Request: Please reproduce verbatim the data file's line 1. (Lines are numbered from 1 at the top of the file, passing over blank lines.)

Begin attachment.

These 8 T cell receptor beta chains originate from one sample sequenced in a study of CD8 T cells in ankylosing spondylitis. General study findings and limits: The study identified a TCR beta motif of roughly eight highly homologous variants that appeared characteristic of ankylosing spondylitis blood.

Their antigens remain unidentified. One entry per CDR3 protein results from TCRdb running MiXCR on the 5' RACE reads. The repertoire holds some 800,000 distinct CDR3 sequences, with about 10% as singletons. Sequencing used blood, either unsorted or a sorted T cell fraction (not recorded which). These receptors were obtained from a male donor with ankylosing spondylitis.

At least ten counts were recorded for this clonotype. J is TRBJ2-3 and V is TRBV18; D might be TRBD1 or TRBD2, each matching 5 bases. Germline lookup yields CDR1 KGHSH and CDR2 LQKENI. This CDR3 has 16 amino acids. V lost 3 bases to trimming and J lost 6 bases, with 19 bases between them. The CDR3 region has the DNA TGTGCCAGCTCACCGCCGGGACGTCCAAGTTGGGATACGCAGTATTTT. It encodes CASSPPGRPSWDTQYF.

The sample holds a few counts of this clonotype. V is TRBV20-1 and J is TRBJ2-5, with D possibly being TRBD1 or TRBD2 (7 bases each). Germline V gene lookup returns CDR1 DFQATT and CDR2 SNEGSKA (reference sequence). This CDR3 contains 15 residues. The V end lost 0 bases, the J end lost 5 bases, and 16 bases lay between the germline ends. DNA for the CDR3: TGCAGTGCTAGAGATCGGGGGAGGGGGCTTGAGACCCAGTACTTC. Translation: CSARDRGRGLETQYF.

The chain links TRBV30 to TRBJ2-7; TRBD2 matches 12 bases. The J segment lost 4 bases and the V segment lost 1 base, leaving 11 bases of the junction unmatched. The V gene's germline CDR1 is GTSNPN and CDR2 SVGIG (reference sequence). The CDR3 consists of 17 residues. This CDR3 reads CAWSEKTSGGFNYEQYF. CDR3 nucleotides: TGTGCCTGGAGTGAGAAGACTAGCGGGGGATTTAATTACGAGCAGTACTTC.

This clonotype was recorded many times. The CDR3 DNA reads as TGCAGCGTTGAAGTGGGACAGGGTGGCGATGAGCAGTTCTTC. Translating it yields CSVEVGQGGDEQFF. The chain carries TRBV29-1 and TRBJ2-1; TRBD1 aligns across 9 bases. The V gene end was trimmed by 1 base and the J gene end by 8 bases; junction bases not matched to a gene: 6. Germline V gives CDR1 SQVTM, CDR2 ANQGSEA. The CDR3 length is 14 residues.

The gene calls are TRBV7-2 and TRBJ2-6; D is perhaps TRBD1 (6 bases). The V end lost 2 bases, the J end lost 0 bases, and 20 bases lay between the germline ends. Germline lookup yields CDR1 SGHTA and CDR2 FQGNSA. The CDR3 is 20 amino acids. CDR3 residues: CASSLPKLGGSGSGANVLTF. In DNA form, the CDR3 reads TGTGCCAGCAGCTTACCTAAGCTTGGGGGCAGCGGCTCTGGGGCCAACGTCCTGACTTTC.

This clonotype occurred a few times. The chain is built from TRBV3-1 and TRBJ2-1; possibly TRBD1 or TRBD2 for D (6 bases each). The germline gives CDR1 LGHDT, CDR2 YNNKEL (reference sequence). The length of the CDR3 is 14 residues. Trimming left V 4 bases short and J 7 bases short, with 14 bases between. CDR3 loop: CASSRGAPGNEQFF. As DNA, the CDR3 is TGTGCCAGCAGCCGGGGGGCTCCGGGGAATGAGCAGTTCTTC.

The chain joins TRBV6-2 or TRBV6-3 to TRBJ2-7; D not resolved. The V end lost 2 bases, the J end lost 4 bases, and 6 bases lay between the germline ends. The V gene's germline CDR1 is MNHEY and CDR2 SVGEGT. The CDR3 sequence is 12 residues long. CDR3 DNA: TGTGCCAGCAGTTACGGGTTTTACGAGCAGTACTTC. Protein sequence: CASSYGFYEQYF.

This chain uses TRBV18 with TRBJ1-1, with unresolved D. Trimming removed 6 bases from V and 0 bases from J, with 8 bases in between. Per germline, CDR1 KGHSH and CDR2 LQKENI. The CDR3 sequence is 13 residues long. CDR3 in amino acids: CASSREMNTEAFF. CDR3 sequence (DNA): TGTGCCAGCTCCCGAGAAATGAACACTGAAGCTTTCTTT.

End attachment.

These 8 T cell receptor beta chains originate from one sample sequenced in a study of CD8 T cells in ankylosing spondylitis. General study findings and limits: The study identified a TCR beta motif of roughly eight highly homologous variants that appeared characteristic of ankylosing spondylitis blood.